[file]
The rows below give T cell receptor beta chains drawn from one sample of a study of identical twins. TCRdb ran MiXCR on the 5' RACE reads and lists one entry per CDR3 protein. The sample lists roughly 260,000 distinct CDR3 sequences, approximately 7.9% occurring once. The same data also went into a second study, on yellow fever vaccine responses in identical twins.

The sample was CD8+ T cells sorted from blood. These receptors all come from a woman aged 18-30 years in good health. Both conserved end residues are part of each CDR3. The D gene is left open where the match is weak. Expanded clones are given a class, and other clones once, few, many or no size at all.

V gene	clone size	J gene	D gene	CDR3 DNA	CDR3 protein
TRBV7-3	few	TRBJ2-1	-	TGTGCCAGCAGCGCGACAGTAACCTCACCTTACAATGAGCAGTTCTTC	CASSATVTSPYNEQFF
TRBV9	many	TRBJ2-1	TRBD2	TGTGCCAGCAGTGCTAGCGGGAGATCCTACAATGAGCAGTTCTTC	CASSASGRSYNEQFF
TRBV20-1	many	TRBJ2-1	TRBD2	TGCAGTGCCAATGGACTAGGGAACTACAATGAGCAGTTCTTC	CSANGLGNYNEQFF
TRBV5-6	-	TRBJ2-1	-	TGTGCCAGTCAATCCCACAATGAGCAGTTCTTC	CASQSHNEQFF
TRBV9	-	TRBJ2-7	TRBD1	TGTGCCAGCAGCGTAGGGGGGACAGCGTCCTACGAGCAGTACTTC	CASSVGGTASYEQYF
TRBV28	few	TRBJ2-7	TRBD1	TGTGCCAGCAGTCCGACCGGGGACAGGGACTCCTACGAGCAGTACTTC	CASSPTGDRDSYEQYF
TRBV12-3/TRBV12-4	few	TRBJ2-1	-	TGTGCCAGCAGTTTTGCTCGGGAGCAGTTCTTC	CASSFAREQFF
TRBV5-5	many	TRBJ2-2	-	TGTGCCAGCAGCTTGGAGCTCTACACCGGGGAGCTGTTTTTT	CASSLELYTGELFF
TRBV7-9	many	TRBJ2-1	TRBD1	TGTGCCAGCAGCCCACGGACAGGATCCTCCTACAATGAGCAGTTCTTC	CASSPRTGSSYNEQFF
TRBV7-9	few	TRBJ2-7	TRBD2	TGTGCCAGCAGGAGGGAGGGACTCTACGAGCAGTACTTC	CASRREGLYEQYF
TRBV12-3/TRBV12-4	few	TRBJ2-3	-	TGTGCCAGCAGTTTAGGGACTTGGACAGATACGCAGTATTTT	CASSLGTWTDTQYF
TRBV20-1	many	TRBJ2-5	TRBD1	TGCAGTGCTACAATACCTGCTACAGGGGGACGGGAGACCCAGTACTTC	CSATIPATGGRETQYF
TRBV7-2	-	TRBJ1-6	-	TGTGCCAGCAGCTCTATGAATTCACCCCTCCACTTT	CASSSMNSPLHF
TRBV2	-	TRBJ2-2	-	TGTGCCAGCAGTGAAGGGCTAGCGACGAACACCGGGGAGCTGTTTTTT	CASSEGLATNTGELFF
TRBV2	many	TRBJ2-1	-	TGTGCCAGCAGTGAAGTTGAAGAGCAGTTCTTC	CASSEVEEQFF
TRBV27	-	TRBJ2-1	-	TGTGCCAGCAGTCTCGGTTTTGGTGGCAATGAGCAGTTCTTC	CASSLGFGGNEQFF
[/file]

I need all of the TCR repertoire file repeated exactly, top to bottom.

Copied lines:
The rows below give T cell receptor beta chains drawn from one sample of a study of identical twins. TCRdb ran MiXCR on the 5' RACE reads and lists one entry per CDR3 protein. The sample lists roughly 260,000 distinct CDR3 sequences, approximately 7.9% occurring once. The same data also went into a second study, on yellow fever vaccine responses in identical twins.

The sample was CD8+ T cells sorted from blood. These receptors all come from a woman aged 18-30 years in good health. Both conserved end residues are part of each CDR3. The D gene is left open where the match is weak. Expanded clones are given a class, and other clones once, few, many or no size at all.

V gene	clone size	J gene	D gene	CDR3 DNA	CDR3 protein
TRBV7-3	few	TRBJ2-1	-	TGTGCCAGCAGCGCGACAGTAACCTCACCTTACAATGAGCAGTTCTTC	CASSATVTSPYNEQFF
TRBV9	many	TRBJ2-1	TRBD2	TGTGCCAGCAGTGCTAGCGGGAGATCCTACAATGAGCAGTTCTTC	CASSASGRSYNEQFF
TRBV20-1	many	TRBJ2-1	TRBD2	TGCAGTGCCAATGGACTAGGGAACTACAATGAGCAGTTCTTC	CSANGLGNYNEQFF
TRBV5-6	-	TRBJ2-1	-	TGTGCCAGTCAATCCCACAATGAGCAGTTCTTC	CASQSHNEQFF
TRBV9	-	TRBJ2-7	TRBD1	TGTGCCAGCAGCGTAGGGGGGACAGCGTCCTACGAGCAGTACTTC	CASSVGGTASYEQYF
TRBV28	few	TRBJ2-7	TRBD1	TGTGCCAGCAGTCCGACCGGGGACAGGGACTCCTACGAGCAGTACTTC	CASSPTGDRDSYEQYF
TRBV12-3/TRBV12-4	few	TRBJ2-1	-	TGTGCCAGCAGTTTTGCTCGGGAGCAGTTCTTC	CASSFAREQFF
TRBV5-5	many	TRBJ2-2	-	TGTGCCAGCAGCTTGGAGCTCTACACCGGGGAGCTGTTTTTT	CASSLELYTGELFF
TRBV7-9	many	TRBJ2-1	TRBD1	TGTGCCAGCAGCCCACGGACAGGATCCTCCTACAATGAGCAGTTCTTC	CASSPRTGSSYNEQFF
TRBV7-9	few	TRBJ2-7	TRBD2	TGTGCCAGCAGGAGGGAGGGACTCTACGAGCAGTACTTC	CASRREGLYEQYF
TRBV12-3/TRBV12-4	few	TRBJ2-3	-	TGTGCCAGCAGTTTAGGGACTTGGACAGATACGCAGTATTTT	CASSLGTWTDTQYF
TRBV20-1	many	TRBJ2-5	TRBD1	TGCAGTGCTACAATACCTGCTACAGGGGGACGGGAGACCCAGTACTTC	CSATIPATGGRETQYF
TRBV7-2	-	TRBJ1-6	-	TGTGCCAGCAGCTCTATGAATTCACCCCTCCACTTT	CASSSMNSPLHF
TRBV2	-	TRBJ2-2	-	TGTGCCAGCAGTGAAGGGCTAGCGACGAACACCGGGGAGCTGTTTTTT	CASSEGLATNTGELFF
TRBV2	many	TRBJ2-1	-	TGTGCCAGCAGTGAAGTTGAAGAGCAGTTCTTC	CASSEVEEQFF
TRBV27	-	TRBJ2-1	-	TGTGCCAGCAGTCTCGGTTTTGGTGGCAATGAGCAGTTCTTC	CASSLGFGGNEQFF